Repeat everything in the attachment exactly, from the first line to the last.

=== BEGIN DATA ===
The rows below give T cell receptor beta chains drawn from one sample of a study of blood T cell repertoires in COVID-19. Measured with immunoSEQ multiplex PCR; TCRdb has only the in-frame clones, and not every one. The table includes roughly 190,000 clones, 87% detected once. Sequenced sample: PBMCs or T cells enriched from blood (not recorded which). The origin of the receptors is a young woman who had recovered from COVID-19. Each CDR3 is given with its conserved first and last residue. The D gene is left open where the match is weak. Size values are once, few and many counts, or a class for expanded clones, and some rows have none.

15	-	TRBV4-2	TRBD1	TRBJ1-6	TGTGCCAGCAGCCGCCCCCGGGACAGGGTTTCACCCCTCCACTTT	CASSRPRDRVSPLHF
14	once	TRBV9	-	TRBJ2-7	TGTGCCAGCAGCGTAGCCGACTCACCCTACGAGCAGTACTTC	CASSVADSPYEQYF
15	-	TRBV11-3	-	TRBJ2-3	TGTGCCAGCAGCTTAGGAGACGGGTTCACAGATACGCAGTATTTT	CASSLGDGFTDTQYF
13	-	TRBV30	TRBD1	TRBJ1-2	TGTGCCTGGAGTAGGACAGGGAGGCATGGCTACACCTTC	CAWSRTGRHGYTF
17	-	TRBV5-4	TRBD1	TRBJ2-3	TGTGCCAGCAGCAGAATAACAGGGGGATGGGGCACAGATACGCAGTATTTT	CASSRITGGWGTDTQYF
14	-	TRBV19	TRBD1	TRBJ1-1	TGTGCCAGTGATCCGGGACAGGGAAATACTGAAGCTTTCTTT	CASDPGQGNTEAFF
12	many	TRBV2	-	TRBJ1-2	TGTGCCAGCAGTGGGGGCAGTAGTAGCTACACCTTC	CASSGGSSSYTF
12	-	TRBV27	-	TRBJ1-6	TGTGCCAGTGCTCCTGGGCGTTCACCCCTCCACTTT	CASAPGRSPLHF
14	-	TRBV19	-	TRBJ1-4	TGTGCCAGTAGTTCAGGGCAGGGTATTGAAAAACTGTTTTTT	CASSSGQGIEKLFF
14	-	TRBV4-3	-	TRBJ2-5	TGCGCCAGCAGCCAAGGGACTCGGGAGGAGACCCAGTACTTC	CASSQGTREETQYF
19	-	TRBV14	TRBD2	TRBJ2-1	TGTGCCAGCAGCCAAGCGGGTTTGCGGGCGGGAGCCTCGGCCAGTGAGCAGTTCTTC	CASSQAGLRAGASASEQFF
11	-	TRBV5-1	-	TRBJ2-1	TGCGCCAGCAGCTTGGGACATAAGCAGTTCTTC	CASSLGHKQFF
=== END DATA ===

The rows below give T cell receptor beta chains drawn from one sample of a study of blood T cell repertoires in COVID-19. Measured with immunoSEQ multiplex PCR; TCRdb has only the in-frame clones, and not every one. The table includes roughly 190,000 clones, 87% detected once. Sequenced sample: PBMCs or T cells enriched from blood (not recorded which). The origin of the receptors is a young woman who had recovered from COVID-19. Each CDR3 is given with its conserved first and last residue. The D gene is left open where the match is weak. Size values are once, few and many counts, or a class for expanded clones, and some rows have none.

15	-	TRBV4-2	TRBD1	TRBJ1-6	TGTGCCAGCAGCCGCCCCCGGGACAGGGTTTCACCCCTCCACTTT	CASSRPRDRVSPLHF
14	once	TRBV9	-	TRBJ2-7	TGTGCCAGCAGCGTAGCCGACTCACCCTACGAGCAGTACTTC	CASSVADSPYEQYF
15	-	TRBV11-3	-	TRBJ2-3	TGTGCCAGCAGCTTAGGAGACGGGTTCACAGATACGCAGTATTTT	CASSLGDGFTDTQYF
13	-	TRBV30	TRBD1	TRBJ1-2	TGTGCCTGGAGTAGGACAGGGAGGCATGGCTACACCTTC	CAWSRTGRHGYTF
17	-	TRBV5-4	TRBD1	TRBJ2-3	TGTGCCAGCAGCAGAATAACAGGGGGATGGGGCACAGATACGCAGTATTTT	CASSRITGGWGTDTQYF
14	-	TRBV19	TRBD1	TRBJ1-1	TGTGCCAGTGATCCGGGACAGGGAAATACTGAAGCTTTCTTT	CASDPGQGNTEAFF
12	many	TRBV2	-	TRBJ1-2	TGTGCCAGCAGTGGGGGCAGTAGTAGCTACACCTTC	CASSGGSSSYTF
12	-	TRBV27	-	TRBJ1-6	TGTGCCAGTGCTCCTGGGCGTTCACCCCTCCACTTT	CASAPGRSPLHF
14	-	TRBV19	-	TRBJ1-4	TGTGCCAGTAGTTCAGGGCAGGGTATTGAAAAACTGTTTTTT	CASSSGQGIEKLFF
14	-	TRBV4-3	-	TRBJ2-5	TGCGCCAGCAGCCAAGGGACTCGGGAGGAGACCCAGTACTTC	CASSQGTREETQYF
19	-	TRBV14	TRBD2	TRBJ2-1	TGTGCCAGCAGCCAAGCGGGTTTGCGGGCGGGAGCCTCGGCCAGTGAGCAGTTCTTC	CASSQAGLRAGASASEQFF
11	-	TRBV5-1	-	TRBJ2-1	TGCGCCAGCAGCTTGGGACATAAGCAGTTCTTC	CASSLGHKQFF